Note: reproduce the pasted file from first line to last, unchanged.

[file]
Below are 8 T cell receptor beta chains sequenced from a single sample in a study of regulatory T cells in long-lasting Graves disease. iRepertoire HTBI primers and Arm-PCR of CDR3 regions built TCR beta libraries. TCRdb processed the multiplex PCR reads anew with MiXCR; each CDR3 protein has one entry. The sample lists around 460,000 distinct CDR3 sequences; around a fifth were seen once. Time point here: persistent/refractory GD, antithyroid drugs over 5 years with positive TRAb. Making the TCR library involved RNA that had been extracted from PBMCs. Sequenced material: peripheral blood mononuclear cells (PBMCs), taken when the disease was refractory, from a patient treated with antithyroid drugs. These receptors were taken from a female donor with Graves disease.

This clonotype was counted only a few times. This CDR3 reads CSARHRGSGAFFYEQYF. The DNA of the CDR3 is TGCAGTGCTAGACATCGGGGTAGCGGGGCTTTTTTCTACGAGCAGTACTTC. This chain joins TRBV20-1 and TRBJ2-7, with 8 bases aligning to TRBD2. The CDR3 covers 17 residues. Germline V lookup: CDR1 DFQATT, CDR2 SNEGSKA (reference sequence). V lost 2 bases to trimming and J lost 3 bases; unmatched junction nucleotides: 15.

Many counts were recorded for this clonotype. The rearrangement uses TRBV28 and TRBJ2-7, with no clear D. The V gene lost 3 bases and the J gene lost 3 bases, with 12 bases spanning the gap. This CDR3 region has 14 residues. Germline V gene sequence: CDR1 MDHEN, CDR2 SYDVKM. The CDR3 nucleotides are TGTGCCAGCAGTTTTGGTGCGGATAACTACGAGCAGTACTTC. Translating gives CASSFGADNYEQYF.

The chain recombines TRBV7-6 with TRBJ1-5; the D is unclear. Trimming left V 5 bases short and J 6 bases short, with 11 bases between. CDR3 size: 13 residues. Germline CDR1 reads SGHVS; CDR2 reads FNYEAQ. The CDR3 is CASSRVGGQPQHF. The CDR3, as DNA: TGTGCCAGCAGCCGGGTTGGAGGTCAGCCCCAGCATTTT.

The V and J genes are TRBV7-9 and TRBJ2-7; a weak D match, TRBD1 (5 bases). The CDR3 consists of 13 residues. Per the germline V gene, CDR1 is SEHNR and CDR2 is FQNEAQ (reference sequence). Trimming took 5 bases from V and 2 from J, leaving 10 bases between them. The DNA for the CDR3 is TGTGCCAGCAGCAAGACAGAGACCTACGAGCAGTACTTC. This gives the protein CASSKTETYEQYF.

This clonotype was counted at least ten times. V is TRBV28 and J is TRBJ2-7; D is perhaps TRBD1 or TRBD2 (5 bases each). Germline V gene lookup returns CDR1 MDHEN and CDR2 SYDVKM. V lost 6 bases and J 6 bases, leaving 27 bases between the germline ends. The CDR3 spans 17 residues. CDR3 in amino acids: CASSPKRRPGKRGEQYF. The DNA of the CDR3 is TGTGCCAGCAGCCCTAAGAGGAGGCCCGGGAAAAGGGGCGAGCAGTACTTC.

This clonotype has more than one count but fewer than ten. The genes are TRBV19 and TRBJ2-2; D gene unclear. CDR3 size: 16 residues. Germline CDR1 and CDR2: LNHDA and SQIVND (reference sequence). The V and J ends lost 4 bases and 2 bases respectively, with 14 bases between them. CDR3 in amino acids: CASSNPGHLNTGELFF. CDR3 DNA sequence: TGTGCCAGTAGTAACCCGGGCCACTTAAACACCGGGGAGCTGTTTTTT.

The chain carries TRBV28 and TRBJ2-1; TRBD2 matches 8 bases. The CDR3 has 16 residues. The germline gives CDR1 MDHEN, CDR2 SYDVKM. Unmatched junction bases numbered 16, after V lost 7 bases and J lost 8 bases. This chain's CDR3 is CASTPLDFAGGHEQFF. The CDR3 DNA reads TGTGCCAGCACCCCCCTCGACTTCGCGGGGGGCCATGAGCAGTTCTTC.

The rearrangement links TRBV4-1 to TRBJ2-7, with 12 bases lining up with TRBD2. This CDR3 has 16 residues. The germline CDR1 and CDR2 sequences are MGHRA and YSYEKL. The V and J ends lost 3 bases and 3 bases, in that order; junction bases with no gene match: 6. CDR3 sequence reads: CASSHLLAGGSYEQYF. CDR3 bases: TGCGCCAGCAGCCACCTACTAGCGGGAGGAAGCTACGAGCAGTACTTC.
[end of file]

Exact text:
Below are 8 T cell receptor beta chains sequenced from a single sample in a study of regulatory T cells in long-lasting Graves disease. iRepertoire HTBI primers and Arm-PCR of CDR3 regions built TCR beta libraries. TCRdb processed the multiplex PCR reads anew with MiXCR; each CDR3 protein has one entry. The sample lists around 460,000 distinct CDR3 sequences; around a fifth were seen once. Time point here: persistent/refractory GD, antithyroid drugs over 5 years with positive TRAb. Making the TCR library involved RNA that had been extracted from PBMCs. Sequenced material: peripheral blood mononuclear cells (PBMCs), taken when the disease was refractory, from a patient treated with antithyroid drugs. These receptors were taken from a female donor with Graves disease.

This clonotype was counted only a few times. This CDR3 reads CSARHRGSGAFFYEQYF. The DNA of the CDR3 is TGCAGTGCTAGACATCGGGGTAGCGGGGCTTTTTTCTACGAGCAGTACTTC. This chain joins TRBV20-1 and TRBJ2-7, with 8 bases aligning to TRBD2. The CDR3 covers 17 residues. Germline V lookup: CDR1 DFQATT, CDR2 SNEGSKA (reference sequence). V lost 2 bases to trimming and J lost 3 bases; unmatched junction nucleotides: 15.

Many counts were recorded for this clonotype. The rearrangement uses TRBV28 and TRBJ2-7, with no clear D. The V gene lost 3 bases and the J gene lost 3 bases, with 12 bases spanning the gap. This CDR3 region has 14 residues. Germline V gene sequence: CDR1 MDHEN, CDR2 SYDVKM. The CDR3 nucleotides are TGTGCCAGCAGTTTTGGTGCGGATAACTACGAGCAGTACTTC. Translating gives CASSFGADNYEQYF.

The chain recombines TRBV7-6 with TRBJ1-5; the D is unclear. Trimming left V 5 bases short and J 6 bases short, with 11 bases between. CDR3 size: 13 residues. Germline CDR1 reads SGHVS; CDR2 reads FNYEAQ. The CDR3 is CASSRVGGQPQHF. The CDR3, as DNA: TGTGCCAGCAGCCGGGTTGGAGGTCAGCCCCAGCATTTT.

The V and J genes are TRBV7-9 and TRBJ2-7; a weak D match, TRBD1 (5 bases). The CDR3 consists of 13 residues. Per the germline V gene, CDR1 is SEHNR and CDR2 is FQNEAQ (reference sequence). Trimming took 5 bases from V and 2 from J, leaving 10 bases between them. The DNA for the CDR3 is TGTGCCAGCAGCAAGACAGAGACCTACGAGCAGTACTTC. This gives the protein CASSKTETYEQYF.

This clonotype was counted at least ten times. V is TRBV28 and J is TRBJ2-7; D is perhaps TRBD1 or TRBD2 (5 bases each). Germline V gene lookup returns CDR1 MDHEN and CDR2 SYDVKM. V lost 6 bases and J 6 bases, leaving 27 bases between the germline ends. The CDR3 spans 17 residues. CDR3 in amino acids: CASSPKRRPGKRGEQYF. The DNA of the CDR3 is TGTGCCAGCAGCCCTAAGAGGAGGCCCGGGAAAAGGGGCGAGCAGTACTTC.

This clonotype has more than one count but fewer than ten. The genes are TRBV19 and TRBJ2-2; D gene unclear. CDR3 size: 16 residues. Germline CDR1 and CDR2: LNHDA and SQIVND (reference sequence). The V and J ends lost 4 bases and 2 bases respectively, with 14 bases between them. CDR3 in amino acids: CASSNPGHLNTGELFF. CDR3 DNA sequence: TGTGCCAGTAGTAACCCGGGCCACTTAAACACCGGGGAGCTGTTTTTT.

The chain carries TRBV28 and TRBJ2-1; TRBD2 matches 8 bases. The CDR3 has 16 residues. The germline gives CDR1 MDHEN, CDR2 SYDVKM. Unmatched junction bases numbered 16, after V lost 7 bases and J lost 8 bases. This chain's CDR3 is CASTPLDFAGGHEQFF. The CDR3 DNA reads TGTGCCAGCACCCCCCTCGACTTCGCGGGGGGCCATGAGCAGTTCTTC.

The rearrangement links TRBV4-1 to TRBJ2-7, with 12 bases lining up with TRBD2. This CDR3 has 16 residues. The germline CDR1 and CDR2 sequences are MGHRA and YSYEKL. The V and J ends lost 3 bases and 3 bases, in that order; junction bases with no gene match: 6. CDR3 sequence reads: CASSHLLAGGSYEQYF. CDR3 bases: TGCGCCAGCAGCCACCTACTAGCGGGAGGAAGCTACGAGCAGTACTTC.